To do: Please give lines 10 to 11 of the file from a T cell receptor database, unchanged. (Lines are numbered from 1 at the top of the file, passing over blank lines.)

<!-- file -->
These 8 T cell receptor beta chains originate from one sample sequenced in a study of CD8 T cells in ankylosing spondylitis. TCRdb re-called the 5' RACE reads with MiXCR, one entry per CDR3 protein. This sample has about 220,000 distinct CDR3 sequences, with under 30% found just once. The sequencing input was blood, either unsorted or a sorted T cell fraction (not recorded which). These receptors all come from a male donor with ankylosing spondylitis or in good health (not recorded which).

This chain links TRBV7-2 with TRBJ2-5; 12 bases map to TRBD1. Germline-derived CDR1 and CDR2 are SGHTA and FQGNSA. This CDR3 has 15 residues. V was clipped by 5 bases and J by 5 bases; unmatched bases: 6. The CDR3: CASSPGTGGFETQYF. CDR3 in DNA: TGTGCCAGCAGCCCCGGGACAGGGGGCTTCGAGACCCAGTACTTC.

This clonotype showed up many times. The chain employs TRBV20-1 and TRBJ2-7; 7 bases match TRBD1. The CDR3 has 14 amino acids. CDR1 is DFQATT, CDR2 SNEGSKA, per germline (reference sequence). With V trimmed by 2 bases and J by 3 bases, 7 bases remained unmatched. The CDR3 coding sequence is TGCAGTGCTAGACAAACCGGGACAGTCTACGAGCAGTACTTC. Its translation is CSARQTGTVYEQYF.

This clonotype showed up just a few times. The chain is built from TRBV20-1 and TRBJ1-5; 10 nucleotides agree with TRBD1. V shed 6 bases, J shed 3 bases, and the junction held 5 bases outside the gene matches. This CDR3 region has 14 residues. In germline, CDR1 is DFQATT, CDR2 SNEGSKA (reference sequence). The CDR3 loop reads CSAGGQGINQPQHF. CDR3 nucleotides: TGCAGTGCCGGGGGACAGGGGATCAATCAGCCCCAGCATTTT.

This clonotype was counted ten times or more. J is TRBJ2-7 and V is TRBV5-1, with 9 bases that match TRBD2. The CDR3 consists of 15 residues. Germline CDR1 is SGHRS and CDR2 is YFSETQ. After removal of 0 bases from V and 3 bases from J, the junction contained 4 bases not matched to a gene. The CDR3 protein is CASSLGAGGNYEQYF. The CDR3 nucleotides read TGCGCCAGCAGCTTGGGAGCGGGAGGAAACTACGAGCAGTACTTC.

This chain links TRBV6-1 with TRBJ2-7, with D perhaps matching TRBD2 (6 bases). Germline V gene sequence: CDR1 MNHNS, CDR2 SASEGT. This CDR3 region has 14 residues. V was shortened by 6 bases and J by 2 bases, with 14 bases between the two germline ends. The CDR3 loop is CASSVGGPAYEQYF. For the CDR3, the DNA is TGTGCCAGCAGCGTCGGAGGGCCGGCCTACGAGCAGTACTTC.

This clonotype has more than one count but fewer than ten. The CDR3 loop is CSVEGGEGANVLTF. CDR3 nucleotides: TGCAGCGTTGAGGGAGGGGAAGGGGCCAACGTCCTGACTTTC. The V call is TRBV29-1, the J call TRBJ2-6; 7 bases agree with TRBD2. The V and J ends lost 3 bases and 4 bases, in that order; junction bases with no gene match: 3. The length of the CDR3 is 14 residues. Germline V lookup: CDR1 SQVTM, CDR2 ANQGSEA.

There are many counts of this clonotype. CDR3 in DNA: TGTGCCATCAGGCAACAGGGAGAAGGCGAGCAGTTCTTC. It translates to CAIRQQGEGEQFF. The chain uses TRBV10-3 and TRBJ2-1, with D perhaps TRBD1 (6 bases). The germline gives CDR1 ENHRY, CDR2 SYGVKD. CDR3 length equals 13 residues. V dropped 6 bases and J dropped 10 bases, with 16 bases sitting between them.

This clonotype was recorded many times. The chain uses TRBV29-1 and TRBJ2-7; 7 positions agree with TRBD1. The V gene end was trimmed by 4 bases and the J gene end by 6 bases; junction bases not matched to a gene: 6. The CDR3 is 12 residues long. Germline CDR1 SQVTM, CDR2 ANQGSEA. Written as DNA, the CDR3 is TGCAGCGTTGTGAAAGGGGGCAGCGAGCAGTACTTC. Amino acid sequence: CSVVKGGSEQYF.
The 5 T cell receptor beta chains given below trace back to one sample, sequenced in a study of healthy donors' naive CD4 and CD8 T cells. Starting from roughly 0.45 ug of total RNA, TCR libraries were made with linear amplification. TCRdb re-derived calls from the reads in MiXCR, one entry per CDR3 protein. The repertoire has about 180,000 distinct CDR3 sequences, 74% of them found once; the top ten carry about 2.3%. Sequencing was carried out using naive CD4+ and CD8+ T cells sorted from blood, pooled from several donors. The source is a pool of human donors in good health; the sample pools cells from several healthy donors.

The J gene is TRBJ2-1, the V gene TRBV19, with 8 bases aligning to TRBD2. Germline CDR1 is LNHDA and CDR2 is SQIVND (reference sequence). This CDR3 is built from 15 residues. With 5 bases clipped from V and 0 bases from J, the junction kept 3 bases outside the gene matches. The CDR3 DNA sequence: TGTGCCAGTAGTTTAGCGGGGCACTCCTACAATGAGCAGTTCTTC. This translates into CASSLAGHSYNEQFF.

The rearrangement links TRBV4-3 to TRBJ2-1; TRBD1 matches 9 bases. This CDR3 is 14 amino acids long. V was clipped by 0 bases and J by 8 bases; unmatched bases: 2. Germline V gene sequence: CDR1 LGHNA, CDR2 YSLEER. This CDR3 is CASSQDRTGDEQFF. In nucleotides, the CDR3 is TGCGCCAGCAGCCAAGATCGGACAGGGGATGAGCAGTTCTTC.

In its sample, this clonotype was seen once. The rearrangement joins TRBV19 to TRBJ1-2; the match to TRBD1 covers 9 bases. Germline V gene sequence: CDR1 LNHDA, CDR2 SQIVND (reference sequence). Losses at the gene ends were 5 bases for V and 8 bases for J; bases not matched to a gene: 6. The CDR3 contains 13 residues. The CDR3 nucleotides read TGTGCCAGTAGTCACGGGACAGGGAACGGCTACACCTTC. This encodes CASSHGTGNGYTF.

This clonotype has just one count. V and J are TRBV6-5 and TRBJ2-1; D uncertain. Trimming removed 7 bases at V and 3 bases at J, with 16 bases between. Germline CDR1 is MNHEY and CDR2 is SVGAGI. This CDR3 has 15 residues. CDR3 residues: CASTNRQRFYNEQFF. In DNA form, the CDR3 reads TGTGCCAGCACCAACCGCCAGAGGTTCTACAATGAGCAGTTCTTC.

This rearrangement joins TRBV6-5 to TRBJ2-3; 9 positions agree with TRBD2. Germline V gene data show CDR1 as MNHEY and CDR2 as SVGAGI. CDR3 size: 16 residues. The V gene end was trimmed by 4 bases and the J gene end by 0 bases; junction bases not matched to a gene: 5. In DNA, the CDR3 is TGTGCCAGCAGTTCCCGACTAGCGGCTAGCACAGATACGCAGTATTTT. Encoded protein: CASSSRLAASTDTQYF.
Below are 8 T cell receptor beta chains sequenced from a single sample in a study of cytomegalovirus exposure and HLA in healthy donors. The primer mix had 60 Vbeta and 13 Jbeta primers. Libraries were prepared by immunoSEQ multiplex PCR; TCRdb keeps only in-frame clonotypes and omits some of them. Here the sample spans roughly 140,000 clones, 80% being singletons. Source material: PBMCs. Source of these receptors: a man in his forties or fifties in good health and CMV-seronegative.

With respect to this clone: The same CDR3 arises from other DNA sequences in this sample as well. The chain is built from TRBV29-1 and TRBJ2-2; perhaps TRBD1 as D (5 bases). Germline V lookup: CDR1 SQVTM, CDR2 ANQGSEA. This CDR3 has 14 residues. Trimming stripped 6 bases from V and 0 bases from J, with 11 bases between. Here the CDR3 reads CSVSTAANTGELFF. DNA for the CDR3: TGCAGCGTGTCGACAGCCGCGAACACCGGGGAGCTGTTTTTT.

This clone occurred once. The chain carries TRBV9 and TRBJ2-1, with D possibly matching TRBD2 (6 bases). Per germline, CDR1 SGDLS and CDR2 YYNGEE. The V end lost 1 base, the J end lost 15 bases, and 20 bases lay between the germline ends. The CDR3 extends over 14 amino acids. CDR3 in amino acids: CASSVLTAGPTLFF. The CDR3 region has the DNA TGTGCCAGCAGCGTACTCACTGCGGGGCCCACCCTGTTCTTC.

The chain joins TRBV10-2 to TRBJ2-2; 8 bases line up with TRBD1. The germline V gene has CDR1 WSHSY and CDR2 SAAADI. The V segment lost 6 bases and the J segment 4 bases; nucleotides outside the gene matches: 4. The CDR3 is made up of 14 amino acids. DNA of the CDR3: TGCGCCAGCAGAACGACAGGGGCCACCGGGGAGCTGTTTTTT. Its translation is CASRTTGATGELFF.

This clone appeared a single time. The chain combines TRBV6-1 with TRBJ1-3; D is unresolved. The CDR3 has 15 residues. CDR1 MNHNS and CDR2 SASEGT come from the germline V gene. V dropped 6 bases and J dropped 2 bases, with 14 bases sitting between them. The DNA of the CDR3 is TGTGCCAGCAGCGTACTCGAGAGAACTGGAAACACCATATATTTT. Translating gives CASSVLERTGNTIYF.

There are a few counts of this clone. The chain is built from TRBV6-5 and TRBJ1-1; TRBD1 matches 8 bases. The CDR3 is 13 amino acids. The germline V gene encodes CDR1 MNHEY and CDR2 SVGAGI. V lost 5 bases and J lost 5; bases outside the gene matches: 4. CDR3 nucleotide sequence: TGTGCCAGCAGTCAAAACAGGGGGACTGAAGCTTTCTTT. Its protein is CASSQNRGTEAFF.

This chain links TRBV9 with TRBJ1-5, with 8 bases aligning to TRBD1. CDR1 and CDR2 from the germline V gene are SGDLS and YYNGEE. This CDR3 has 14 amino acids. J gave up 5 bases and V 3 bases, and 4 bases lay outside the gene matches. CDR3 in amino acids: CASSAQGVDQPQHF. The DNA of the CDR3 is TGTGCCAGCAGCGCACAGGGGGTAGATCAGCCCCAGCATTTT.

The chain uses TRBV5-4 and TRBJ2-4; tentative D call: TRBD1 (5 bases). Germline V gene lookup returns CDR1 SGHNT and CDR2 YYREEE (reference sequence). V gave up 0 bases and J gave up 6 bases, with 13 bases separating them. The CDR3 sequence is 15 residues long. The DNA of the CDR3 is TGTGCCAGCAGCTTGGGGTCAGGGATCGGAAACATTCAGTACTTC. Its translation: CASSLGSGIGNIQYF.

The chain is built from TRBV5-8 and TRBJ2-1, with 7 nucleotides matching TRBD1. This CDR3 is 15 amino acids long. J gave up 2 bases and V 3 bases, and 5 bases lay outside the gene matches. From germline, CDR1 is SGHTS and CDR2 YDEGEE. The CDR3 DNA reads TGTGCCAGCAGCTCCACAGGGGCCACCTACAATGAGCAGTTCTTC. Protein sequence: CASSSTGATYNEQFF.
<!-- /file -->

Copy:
The 5 T cell receptor beta chains given below trace back to one sample, sequenced in a study of healthy donors' naive CD4 and CD8 T cells. Starting from roughly 0.45 ug of total RNA, TCR libraries were made with linear amplification. TCRdb re-derived calls from the reads in MiXCR, one entry per CDR3 protein. The repertoire has about 180,000 distinct CDR3 sequences, 74% of them found once; the top ten carry about 2.3%. Sequencing was carried out using naive CD4+ and CD8+ T cells sorted from blood, pooled from several donors. The source is a pool of human donors in good health; the sample pools cells from several healthy donors.

The J gene is TRBJ2-1, the V gene TRBV19, with 8 bases aligning to TRBD2. Germline CDR1 is LNHDA and CDR2 is SQIVND (reference sequence). This CDR3 is built from 15 residues. With 5 bases clipped from V and 0 bases from J, the junction kept 3 bases outside the gene matches. The CDR3 DNA sequence: TGTGCCAGTAGTTTAGCGGGGCACTCCTACAATGAGCAGTTCTTC. This translates into CASSLAGHSYNEQFF.